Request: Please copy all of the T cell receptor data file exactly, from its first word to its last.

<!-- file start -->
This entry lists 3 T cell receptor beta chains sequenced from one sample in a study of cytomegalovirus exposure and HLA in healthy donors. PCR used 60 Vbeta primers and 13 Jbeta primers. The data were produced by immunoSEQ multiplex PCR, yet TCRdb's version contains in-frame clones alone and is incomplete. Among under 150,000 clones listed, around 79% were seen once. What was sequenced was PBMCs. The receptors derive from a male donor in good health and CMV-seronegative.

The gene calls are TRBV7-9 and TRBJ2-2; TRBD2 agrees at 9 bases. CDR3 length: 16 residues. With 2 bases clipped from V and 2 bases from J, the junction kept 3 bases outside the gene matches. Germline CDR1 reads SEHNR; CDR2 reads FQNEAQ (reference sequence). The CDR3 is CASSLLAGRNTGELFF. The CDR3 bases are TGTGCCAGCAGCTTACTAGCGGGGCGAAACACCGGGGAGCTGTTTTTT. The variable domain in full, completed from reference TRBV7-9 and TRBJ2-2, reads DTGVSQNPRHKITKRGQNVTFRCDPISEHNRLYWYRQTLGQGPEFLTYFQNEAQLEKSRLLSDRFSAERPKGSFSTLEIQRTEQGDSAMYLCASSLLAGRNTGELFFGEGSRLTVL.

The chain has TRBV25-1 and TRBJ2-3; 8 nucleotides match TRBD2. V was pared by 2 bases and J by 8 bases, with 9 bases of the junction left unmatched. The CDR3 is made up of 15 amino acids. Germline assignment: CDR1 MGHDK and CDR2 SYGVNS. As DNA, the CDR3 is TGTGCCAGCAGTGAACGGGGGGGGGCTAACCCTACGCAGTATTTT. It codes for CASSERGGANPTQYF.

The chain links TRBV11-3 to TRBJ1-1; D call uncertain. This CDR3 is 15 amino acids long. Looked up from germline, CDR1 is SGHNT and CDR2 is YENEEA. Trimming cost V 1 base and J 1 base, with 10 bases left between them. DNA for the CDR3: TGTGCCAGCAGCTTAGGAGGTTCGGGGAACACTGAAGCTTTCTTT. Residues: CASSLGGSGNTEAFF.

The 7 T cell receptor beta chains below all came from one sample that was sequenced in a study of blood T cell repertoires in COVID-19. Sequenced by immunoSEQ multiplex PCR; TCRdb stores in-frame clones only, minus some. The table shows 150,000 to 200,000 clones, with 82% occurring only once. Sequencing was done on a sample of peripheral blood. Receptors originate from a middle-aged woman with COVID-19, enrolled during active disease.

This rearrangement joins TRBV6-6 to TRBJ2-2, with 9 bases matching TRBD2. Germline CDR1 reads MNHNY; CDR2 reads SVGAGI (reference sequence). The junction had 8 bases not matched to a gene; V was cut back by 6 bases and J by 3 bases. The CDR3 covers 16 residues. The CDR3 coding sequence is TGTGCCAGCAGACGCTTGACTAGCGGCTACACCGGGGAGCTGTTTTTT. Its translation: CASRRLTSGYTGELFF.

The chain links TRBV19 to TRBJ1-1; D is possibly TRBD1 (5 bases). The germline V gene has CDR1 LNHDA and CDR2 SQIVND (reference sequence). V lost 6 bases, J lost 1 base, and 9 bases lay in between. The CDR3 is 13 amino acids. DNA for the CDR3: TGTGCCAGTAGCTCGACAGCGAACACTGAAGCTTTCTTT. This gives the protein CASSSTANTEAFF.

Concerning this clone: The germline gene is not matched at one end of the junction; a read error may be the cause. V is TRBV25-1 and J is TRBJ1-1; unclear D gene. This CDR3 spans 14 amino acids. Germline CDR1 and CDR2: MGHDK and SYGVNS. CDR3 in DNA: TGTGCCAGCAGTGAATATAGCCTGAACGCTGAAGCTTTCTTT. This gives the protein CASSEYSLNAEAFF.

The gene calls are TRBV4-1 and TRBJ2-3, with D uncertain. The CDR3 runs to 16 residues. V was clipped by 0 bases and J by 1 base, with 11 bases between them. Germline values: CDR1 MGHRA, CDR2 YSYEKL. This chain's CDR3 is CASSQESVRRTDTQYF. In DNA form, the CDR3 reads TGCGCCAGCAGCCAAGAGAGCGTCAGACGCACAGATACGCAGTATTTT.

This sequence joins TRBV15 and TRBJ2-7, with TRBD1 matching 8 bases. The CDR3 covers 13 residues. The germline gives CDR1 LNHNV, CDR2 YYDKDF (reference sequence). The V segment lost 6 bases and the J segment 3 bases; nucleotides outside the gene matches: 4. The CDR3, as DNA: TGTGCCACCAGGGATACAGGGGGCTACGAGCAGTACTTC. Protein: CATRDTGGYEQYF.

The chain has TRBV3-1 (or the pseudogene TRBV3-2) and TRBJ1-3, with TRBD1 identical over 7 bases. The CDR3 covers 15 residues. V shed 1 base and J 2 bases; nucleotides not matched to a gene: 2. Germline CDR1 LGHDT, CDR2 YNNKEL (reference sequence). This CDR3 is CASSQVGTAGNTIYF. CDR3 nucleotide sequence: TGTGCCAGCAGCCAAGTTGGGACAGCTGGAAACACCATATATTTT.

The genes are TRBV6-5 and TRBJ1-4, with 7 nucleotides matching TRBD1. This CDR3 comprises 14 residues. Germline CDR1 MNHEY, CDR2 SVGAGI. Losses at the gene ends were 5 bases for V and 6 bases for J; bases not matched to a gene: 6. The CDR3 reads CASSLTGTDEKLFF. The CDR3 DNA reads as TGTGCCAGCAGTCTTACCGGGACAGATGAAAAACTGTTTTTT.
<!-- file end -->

This entry lists 3 T cell receptor beta chains sequenced from one sample in a study of cytomegalovirus exposure and HLA in healthy donors. PCR used 60 Vbeta primers and 13 Jbeta primers. The data were produced by immunoSEQ multiplex PCR, yet TCRdb's version contains in-frame clones alone and is incomplete. Among under 150,000 clones listed, around 79% were seen once. What was sequenced was PBMCs. The receptors derive from a male donor in good health and CMV-seronegative.

The gene calls are TRBV7-9 and TRBJ2-2; TRBD2 agrees at 9 bases. CDR3 length: 16 residues. With 2 bases clipped from V and 2 bases from J, the junction kept 3 bases outside the gene matches. Germline CDR1 reads SEHNR; CDR2 reads FQNEAQ (reference sequence). The CDR3 is CASSLLAGRNTGELFF. The CDR3 bases are TGTGCCAGCAGCTTACTAGCGGGGCGAAACACCGGGGAGCTGTTTTTT. The variable domain in full, completed from reference TRBV7-9 and TRBJ2-2, reads DTGVSQNPRHKITKRGQNVTFRCDPISEHNRLYWYRQTLGQGPEFLTYFQNEAQLEKSRLLSDRFSAERPKGSFSTLEIQRTEQGDSAMYLCASSLLAGRNTGELFFGEGSRLTVL.

The chain has TRBV25-1 and TRBJ2-3; 8 nucleotides match TRBD2. V was pared by 2 bases and J by 8 bases, with 9 bases of the junction left unmatched. The CDR3 is made up of 15 amino acids. Germline assignment: CDR1 MGHDK and CDR2 SYGVNS. As DNA, the CDR3 is TGTGCCAGCAGTGAACGGGGGGGGGCTAACCCTACGCAGTATTTT. It codes for CASSERGGANPTQYF.

The chain links TRBV11-3 to TRBJ1-1; D call uncertain. This CDR3 is 15 amino acids long. Looked up from germline, CDR1 is SGHNT and CDR2 is YENEEA. Trimming cost V 1 base and J 1 base, with 10 bases left between them. DNA for the CDR3: TGTGCCAGCAGCTTAGGAGGTTCGGGGAACACTGAAGCTTTCTTT. Residues: CASSLGGSGNTEAFF.

The 7 T cell receptor beta chains below all came from one sample that was sequenced in a study of blood T cell repertoires in COVID-19. Sequenced by immunoSEQ multiplex PCR; TCRdb stores in-frame clones only, minus some. The table shows 150,000 to 200,000 clones, with 82% occurring only once. Sequencing was done on a sample of peripheral blood. Receptors originate from a middle-aged woman with COVID-19, enrolled during active disease.

This rearrangement joins TRBV6-6 to TRBJ2-2, with 9 bases matching TRBD2. Germline CDR1 reads MNHNY; CDR2 reads SVGAGI (reference sequence). The junction had 8 bases not matched to a gene; V was cut back by 6 bases and J by 3 bases. The CDR3 covers 16 residues. The CDR3 coding sequence is TGTGCCAGCAGACGCTTGACTAGCGGCTACACCGGGGAGCTGTTTTTT. Its translation: CASRRLTSGYTGELFF.

The chain links TRBV19 to TRBJ1-1; D is possibly TRBD1 (5 bases). The germline V gene has CDR1 LNHDA and CDR2 SQIVND (reference sequence). V lost 6 bases, J lost 1 base, and 9 bases lay in between. The CDR3 is 13 amino acids. DNA for the CDR3: TGTGCCAGTAGCTCGACAGCGAACACTGAAGCTTTCTTT. This gives the protein CASSSTANTEAFF.

Concerning this clone: The germline gene is not matched at one end of the junction; a read error may be the cause. V is TRBV25-1 and J is TRBJ1-1; unclear D gene. This CDR3 spans 14 amino acids. Germline CDR1 and CDR2: MGHDK and SYGVNS. CDR3 in DNA: TGTGCCAGCAGTGAATATAGCCTGAACGCTGAAGCTTTCTTT. This gives the protein CASSEYSLNAEAFF.

The gene calls are TRBV4-1 and TRBJ2-3, with D uncertain. The CDR3 runs to 16 residues. V was clipped by 0 bases and J by 1 base, with 11 bases between them. Germline values: CDR1 MGHRA, CDR2 YSYEKL. This chain's CDR3 is CASSQESVRRTDTQYF. In DNA form, the CDR3 reads TGCGCCAGCAGCCAAGAGAGCGTCAGACGCACAGATACGCAGTATTTT.

This sequence joins TRBV15 and TRBJ2-7, with TRBD1 matching 8 bases. The CDR3 covers 13 residues. The germline gives CDR1 LNHNV, CDR2 YYDKDF (reference sequence). The V segment lost 6 bases and the J segment 3 bases; nucleotides outside the gene matches: 4. The CDR3, as DNA: TGTGCCACCAGGGATACAGGGGGCTACGAGCAGTACTTC. Protein: CATRDTGGYEQYF.

The chain has TRBV3-1 (or the pseudogene TRBV3-2) and TRBJ1-3, with TRBD1 identical over 7 bases. The CDR3 covers 15 residues. V shed 1 base and J 2 bases; nucleotides not matched to a gene: 2. Germline CDR1 LGHDT, CDR2 YNNKEL (reference sequence). This CDR3 is CASSQVGTAGNTIYF. CDR3 nucleotide sequence: TGTGCCAGCAGCCAAGTTGGGACAGCTGGAAACACCATATATTTT.

The genes are TRBV6-5 and TRBJ1-4, with 7 nucleotides matching TRBD1. This CDR3 comprises 14 residues. Germline CDR1 MNHEY, CDR2 SVGAGI. Losses at the gene ends were 5 bases for V and 6 bases for J; bases not matched to a gene: 6. The CDR3 reads CASSLTGTDEKLFF. The CDR3 DNA reads as TGTGCCAGCAGTCTTACCGGGACAGATGAAAAACTGTTTTTT.